Return to What? How does Joe Biden's Return-to-Normalcy pitch fare in the remaning coronavirus-tinged months of the campaign? Is it 1) Now inapposite, given that there is no "normal" we could conceivably return to? 2) More apt than ever since the pre-Trump era will look even more halcyon by November?
I think the former. It's one thing to say "Make America Great Again" and recall the general, enduring virtues of the prosperous 1950s and 1960s — virtues that included a more equal distribution of income (something the left often leaves out when mocking Trumpian nostalgia.) It's another to pledge a return to the specific Obama status quo. Whatever you thought of it, that era now seems unattainably past. The original Biden appeal was like the appeal of rekindling a romance when you’ve broken up for couple of years. Now he’ll be trying to rekindle a romance when the other person has had three kids and a sex change operation.
That's not to say Biden (or whomever the Democrats nominate) can’t sell himself to voters as a leader capable of out-performing Trump in handling threats like the virus — where Trump has been dispiritingly erratic. But that won’t be a “return to normalcy.” It will be about managing a post-Trump era that seems to have profoundly changed, and not only because of Trump himself. Does Biden want to “restore honor to the Oval Office”? Honor? How much do we care about honor right now? We’re trying to stay alive. Would Biden urge us to go back to the halcyon days of globalization when we were building an ever-stronger web of co-dependence with China? That might have been plausible three months ago. It’s not plausible today.
“FFT” FTW: I've been pushing my friend Bruce Feiler's idea -- that the electorate is comfortable processing information at the same pace as the greatly increased speed of the news cycle -- for years, but I was worried that Super Tuesday might be the end of it. Even if Biden won decisively in South Carolina, after all, he had only 3 days, from Saturday to Tuesday, to generate momentum in a 14-state nationwide Super Tuesday primary in which he hadn't spent very much money. That's 59 hours, from the time the polls closed in South Carolina to the time they opened in North Carolina. It seemed impossible.
I prepared various fallback theories for why the "Feiler Faster Thesis" (FFT) might not have worked this time. Maybe it depends on a powerful mainstream media (MSM) to provide the boost of coverage a fast-moving candidate needs -- and thanks to the Internet the MSM just isn't as powerful as it used to be. So the very technology (the Web) that produced Faster Politcs was also undermining it this time! Sounded profound. Or maybe politics moved too fast -- voters grokked Biden’s South Carolina triumph and its consequences instantly, but were almost immediately beset by doubts about him, so that by hour 59 what would have been a formidable Biden surge had already dissipated. The FFT was just too right! That's the ticket!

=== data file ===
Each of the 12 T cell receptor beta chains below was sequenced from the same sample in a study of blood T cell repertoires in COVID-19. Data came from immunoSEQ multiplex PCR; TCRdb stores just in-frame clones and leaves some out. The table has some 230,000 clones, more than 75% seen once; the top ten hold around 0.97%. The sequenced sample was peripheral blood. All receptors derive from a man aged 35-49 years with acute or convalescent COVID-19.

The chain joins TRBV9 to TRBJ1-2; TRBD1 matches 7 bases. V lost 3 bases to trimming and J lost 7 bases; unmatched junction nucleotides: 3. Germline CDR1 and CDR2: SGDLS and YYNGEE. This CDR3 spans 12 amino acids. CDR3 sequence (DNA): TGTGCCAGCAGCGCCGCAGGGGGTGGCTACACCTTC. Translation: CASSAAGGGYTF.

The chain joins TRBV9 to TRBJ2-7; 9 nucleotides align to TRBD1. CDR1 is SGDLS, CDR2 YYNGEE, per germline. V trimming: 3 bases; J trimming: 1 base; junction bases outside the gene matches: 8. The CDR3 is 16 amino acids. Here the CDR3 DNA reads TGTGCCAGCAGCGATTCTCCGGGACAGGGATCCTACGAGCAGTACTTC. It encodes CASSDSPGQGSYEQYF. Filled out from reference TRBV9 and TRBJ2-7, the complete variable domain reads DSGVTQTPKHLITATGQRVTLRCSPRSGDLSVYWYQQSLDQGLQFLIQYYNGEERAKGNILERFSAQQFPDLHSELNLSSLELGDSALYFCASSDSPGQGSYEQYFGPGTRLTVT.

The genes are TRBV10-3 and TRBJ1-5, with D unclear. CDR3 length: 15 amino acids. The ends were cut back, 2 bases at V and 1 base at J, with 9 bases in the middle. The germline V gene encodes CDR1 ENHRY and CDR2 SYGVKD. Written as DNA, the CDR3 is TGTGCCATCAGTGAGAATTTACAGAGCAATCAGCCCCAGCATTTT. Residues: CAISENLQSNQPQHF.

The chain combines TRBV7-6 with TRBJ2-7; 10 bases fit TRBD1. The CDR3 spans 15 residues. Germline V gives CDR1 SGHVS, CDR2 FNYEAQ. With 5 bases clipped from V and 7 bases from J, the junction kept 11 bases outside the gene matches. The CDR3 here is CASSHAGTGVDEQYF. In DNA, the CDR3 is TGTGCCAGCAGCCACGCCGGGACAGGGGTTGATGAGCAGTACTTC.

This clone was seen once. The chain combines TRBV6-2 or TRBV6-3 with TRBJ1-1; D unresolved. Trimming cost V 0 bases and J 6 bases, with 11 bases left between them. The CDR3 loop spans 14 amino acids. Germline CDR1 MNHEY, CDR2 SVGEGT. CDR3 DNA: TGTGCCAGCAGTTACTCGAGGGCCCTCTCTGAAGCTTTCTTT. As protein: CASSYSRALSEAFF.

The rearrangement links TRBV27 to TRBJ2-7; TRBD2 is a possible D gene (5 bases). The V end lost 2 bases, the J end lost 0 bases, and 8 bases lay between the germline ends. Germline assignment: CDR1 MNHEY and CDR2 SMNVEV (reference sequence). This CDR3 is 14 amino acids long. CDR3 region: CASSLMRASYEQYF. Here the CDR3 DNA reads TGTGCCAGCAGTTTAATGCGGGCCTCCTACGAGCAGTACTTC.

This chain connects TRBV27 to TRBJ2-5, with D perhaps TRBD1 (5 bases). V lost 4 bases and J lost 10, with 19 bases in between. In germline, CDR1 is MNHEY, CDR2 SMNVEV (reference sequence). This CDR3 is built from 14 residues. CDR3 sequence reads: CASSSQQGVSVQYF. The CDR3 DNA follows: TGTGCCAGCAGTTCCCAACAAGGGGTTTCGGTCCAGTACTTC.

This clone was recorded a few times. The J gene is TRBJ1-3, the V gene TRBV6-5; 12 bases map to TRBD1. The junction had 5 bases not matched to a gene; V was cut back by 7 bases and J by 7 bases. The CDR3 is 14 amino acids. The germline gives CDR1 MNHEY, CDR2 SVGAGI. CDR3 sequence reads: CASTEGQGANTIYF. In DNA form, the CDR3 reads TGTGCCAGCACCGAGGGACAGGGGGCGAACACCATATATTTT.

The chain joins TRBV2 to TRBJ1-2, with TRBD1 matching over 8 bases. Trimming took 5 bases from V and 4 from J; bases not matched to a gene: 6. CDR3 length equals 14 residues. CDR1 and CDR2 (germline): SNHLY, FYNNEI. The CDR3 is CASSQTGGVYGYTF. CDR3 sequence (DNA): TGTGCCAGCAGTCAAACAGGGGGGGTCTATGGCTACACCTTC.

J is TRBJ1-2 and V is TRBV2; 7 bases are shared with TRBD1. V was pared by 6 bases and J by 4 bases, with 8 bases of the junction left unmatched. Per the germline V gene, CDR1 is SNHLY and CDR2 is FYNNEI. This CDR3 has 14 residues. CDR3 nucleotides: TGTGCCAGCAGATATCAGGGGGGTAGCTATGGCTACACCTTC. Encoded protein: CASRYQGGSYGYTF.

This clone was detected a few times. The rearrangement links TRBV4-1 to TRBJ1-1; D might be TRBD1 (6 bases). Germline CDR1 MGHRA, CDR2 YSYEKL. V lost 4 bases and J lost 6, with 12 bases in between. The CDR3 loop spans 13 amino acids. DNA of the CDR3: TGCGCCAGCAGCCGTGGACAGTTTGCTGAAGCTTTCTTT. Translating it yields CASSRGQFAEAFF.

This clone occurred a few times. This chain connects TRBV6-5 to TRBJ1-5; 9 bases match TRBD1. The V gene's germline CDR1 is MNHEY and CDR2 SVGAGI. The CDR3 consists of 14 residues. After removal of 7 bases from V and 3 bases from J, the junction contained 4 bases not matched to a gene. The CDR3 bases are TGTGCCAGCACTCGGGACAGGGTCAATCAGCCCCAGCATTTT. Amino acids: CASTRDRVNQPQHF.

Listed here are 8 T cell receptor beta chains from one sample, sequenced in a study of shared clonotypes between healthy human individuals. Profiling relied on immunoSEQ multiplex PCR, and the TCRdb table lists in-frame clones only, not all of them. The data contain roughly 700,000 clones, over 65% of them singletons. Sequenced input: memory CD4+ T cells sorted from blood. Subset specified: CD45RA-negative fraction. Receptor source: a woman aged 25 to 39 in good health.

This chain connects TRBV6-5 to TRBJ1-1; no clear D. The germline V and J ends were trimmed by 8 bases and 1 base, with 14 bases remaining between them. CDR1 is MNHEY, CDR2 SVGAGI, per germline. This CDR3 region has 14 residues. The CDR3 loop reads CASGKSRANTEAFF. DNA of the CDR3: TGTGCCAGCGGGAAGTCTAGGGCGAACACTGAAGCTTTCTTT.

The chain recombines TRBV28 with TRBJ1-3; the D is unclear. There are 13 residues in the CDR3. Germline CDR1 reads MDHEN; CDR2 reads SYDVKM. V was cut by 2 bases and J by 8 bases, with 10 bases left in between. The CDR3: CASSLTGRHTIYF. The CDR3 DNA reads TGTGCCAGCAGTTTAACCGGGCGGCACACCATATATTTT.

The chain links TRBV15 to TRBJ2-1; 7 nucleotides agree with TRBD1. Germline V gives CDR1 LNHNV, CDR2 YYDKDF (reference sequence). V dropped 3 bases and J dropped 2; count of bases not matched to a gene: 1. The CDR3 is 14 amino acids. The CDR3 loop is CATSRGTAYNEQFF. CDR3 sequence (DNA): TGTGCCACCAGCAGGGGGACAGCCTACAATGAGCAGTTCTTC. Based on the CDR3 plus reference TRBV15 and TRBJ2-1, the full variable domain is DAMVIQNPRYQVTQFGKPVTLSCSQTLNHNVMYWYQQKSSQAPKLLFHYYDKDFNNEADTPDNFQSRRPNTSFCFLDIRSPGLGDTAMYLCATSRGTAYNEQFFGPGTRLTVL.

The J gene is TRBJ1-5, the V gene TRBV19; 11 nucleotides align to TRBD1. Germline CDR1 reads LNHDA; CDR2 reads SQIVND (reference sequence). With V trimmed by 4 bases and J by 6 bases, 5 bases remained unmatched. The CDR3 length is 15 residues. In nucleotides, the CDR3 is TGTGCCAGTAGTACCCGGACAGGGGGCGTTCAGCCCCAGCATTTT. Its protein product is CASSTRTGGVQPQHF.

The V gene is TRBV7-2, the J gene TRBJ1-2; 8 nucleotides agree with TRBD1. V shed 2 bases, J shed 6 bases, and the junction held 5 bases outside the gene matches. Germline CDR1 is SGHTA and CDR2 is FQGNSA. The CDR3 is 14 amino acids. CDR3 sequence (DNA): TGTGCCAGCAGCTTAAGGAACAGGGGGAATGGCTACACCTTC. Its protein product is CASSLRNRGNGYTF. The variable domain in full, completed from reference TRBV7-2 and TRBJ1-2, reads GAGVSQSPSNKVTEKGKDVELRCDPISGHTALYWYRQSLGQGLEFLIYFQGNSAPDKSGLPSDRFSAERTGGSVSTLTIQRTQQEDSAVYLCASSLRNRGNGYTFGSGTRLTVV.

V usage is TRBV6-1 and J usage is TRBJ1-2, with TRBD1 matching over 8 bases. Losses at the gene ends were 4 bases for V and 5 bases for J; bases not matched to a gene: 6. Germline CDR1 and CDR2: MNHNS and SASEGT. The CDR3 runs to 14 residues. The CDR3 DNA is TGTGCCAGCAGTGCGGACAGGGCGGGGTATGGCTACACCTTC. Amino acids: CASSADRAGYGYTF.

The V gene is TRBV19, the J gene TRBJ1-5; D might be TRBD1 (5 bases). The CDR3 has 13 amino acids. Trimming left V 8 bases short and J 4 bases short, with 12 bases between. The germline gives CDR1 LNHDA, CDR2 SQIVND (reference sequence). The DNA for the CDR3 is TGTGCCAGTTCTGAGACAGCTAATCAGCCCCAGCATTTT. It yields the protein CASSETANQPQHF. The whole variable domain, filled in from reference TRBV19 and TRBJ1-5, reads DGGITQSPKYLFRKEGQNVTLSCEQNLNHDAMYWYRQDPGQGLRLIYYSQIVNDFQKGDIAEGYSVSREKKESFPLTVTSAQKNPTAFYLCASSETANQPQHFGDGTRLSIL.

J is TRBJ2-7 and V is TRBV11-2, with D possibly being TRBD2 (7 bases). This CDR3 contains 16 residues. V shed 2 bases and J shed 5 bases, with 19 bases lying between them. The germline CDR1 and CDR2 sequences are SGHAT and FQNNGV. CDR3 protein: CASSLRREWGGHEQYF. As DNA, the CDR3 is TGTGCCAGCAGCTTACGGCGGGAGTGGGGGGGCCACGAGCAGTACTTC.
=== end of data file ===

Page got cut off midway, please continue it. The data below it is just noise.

Well, never mind. In the event, none of those rationalizations needed to be deployed. It turned out 59 hours was plenty.
That's not to say things weren't still moving on Election Day. I experienced the FFT myself while voting in Los Angeles. When I took my place at the tail end of the calamitously long line at my local city hall, I was planning to vote Joe to keep the process going (i.e. prevent Sanders from wrapping it up). By the time I finally got to the front of the line, 2 hours later, I could tell (from the Twitter feed on my cell) that Sanders was on the ropes and only a California win by him could prevent Biden from wrapping it up. I almost switched (I didn't).
P.S.: The FFT is also why Ross Douthat and Jonathan Chait are wrong to predict that Trump is now “very likely” or “quite likely” to lose reelection due to his coronavirus missteps. There’s plenty of time (politically, if not epidemiologically) for him to correct those errors, and recover in the esteem of the electorate, even if in November the epidemic is still going strong.
Why do Dems Care About Health Care? After hearing Democratic candidates talk about their party’s #1 issue — health care — on the stump, I began to wonder why it was such a big deal. Sanders promises :“No networks, no premiums, no deductibles, no copays, no surprise bills.” He offers “dental hearing and vision” coverage and a $200 cap on prescription drug expenses. Elizabeth Warren said her plan “gives everyone good insurance and cuts their health care costs to nearly zero.” Is that the appeal of a national health insurance system — dollars and cents savings? Lower co-pays! Fewer medical bankruptcies! Or do we need one universal plan because our nation is coming apart and a common medical system means grounding our disparate economic fates in a sphere of life where we’re all treated equally (and effectively) — informed by a common, fraternal struggle against ... well, death and decay. You'd hope the virus would teach us that.